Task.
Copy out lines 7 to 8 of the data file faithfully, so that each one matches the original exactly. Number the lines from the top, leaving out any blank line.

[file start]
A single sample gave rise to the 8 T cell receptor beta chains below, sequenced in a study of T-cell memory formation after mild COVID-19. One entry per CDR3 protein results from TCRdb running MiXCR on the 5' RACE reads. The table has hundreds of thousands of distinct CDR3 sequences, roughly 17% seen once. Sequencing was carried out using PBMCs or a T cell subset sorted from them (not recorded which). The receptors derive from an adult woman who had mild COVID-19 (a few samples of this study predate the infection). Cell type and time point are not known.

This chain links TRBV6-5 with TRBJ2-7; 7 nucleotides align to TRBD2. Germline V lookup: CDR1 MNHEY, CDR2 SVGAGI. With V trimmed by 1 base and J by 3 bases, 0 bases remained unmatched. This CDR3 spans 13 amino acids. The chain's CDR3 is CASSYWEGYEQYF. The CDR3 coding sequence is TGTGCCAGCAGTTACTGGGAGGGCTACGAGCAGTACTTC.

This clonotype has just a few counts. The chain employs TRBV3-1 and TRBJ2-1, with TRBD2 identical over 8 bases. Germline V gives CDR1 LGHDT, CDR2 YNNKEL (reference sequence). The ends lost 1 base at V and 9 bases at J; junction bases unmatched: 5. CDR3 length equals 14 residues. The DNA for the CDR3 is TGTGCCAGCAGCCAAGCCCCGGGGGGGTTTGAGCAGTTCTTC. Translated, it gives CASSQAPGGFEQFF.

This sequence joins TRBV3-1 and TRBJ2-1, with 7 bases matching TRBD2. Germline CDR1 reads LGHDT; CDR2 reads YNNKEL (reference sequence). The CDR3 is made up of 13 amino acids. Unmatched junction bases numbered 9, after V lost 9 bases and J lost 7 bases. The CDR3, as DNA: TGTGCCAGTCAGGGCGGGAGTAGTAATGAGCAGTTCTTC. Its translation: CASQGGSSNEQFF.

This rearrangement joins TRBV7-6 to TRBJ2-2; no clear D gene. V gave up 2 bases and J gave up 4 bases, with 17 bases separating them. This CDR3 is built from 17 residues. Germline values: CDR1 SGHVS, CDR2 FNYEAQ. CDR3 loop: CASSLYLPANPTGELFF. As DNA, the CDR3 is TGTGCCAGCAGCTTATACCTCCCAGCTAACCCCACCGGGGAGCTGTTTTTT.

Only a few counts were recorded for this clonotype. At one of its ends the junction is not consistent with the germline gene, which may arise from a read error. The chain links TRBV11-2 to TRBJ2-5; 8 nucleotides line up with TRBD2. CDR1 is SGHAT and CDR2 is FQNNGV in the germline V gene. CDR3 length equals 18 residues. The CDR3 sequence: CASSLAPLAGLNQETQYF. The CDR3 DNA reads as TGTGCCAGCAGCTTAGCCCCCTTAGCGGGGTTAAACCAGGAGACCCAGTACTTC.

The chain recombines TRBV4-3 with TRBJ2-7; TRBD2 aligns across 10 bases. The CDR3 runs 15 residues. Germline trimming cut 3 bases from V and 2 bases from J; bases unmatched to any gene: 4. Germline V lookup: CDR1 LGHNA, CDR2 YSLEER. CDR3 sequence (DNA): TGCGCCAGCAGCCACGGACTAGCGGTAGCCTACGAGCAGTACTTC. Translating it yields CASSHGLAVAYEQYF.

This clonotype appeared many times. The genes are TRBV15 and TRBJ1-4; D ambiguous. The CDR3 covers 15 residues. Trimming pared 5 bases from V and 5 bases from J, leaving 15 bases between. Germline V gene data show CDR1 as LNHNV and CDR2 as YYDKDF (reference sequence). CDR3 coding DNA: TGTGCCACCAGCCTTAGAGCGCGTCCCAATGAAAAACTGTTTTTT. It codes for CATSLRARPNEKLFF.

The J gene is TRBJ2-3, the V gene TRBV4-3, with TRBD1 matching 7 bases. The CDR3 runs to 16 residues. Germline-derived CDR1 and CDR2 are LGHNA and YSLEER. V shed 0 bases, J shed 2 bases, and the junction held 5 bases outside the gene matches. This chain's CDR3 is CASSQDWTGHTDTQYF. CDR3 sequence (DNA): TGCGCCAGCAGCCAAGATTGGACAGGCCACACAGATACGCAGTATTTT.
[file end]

The chain recombines TRBV4-3 with TRBJ2-7; TRBD2 aligns across 10 bases. The CDR3 runs 15 residues. Germline trimming cut 3 bases from V and 2 bases from J; bases unmatched to any gene: 4. Germline V lookup: CDR1 LGHNA, CDR2 YSLEER. CDR3 sequence (DNA): TGCGCCAGCAGCCACGGACTAGCGGTAGCCTACGAGCAGTACTTC. Translating it yields CASSHGLAVAYEQYF.

This clonotype appeared many times. The genes are TRBV15 and TRBJ1-4; D ambiguous. The CDR3 covers 15 residues. Trimming pared 5 bases from V and 5 bases from J, leaving 15 bases between. Germline V gene data show CDR1 as LNHNV and CDR2 as YYDKDF (reference sequence). CDR3 coding DNA: TGTGCCACCAGCCTTAGAGCGCGTCCCAATGAAAAACTGTTTTTT. It codes for CATSLRARPNEKLFF.